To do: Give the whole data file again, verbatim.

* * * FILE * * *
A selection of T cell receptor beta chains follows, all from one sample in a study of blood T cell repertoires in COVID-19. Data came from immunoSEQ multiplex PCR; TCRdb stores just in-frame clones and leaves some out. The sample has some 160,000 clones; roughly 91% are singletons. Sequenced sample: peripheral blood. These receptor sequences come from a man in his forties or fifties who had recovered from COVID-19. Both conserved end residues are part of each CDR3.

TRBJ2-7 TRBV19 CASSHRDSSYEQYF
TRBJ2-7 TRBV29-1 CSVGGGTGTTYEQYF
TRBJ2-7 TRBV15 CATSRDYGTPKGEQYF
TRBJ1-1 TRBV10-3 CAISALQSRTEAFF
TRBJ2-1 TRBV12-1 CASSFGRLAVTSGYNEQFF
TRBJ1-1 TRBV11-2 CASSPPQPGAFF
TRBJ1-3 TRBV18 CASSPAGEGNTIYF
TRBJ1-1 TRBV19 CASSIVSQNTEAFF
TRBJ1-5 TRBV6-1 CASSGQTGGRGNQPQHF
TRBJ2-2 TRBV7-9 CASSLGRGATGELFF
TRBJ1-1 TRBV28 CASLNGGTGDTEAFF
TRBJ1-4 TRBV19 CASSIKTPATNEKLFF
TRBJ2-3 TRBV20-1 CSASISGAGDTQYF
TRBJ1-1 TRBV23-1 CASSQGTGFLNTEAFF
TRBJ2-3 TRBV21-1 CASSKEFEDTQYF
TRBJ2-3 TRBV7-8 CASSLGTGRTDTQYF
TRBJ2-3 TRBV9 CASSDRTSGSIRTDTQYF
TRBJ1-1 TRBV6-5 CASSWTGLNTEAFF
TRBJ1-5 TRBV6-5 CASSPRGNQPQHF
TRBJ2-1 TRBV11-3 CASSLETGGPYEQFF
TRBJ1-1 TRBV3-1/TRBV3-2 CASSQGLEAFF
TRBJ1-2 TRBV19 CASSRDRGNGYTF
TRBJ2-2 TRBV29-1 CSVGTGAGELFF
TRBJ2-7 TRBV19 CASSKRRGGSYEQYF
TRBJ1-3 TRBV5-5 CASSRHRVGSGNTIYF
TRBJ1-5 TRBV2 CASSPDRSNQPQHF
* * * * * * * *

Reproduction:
A selection of T cell receptor beta chains follows, all from one sample in a study of blood T cell repertoires in COVID-19. Data came from immunoSEQ multiplex PCR; TCRdb stores just in-frame clones and leaves some out. The sample has some 160,000 clones; roughly 91% are singletons. Sequenced sample: peripheral blood. These receptor sequences come from a man in his forties or fifties who had recovered from COVID-19. Both conserved end residues are part of each CDR3.

TRBJ2-7 TRBV19 CASSHRDSSYEQYF
TRBJ2-7 TRBV29-1 CSVGGGTGTTYEQYF
TRBJ2-7 TRBV15 CATSRDYGTPKGEQYF
TRBJ1-1 TRBV10-3 CAISALQSRTEAFF
TRBJ2-1 TRBV12-1 CASSFGRLAVTSGYNEQFF
TRBJ1-1 TRBV11-2 CASSPPQPGAFF
TRBJ1-3 TRBV18 CASSPAGEGNTIYF
TRBJ1-1 TRBV19 CASSIVSQNTEAFF
TRBJ1-5 TRBV6-1 CASSGQTGGRGNQPQHF
TRBJ2-2 TRBV7-9 CASSLGRGATGELFF
TRBJ1-1 TRBV28 CASLNGGTGDTEAFF
TRBJ1-4 TRBV19 CASSIKTPATNEKLFF
TRBJ2-3 TRBV20-1 CSASISGAGDTQYF
TRBJ1-1 TRBV23-1 CASSQGTGFLNTEAFF
TRBJ2-3 TRBV21-1 CASSKEFEDTQYF
TRBJ2-3 TRBV7-8 CASSLGTGRTDTQYF
TRBJ2-3 TRBV9 CASSDRTSGSIRTDTQYF
TRBJ1-1 TRBV6-5 CASSWTGLNTEAFF
TRBJ1-5 TRBV6-5 CASSPRGNQPQHF
TRBJ2-1 TRBV11-3 CASSLETGGPYEQFF
TRBJ1-1 TRBV3-1/TRBV3-2 CASSQGLEAFF
TRBJ1-2 TRBV19 CASSRDRGNGYTF
TRBJ2-2 TRBV29-1 CSVGTGAGELFF
TRBJ2-7 TRBV19 CASSKRRGGSYEQYF
TRBJ1-3 TRBV5-5 CASSRHRVGSGNTIYF
TRBJ1-5 TRBV2 CASSPDRSNQPQHF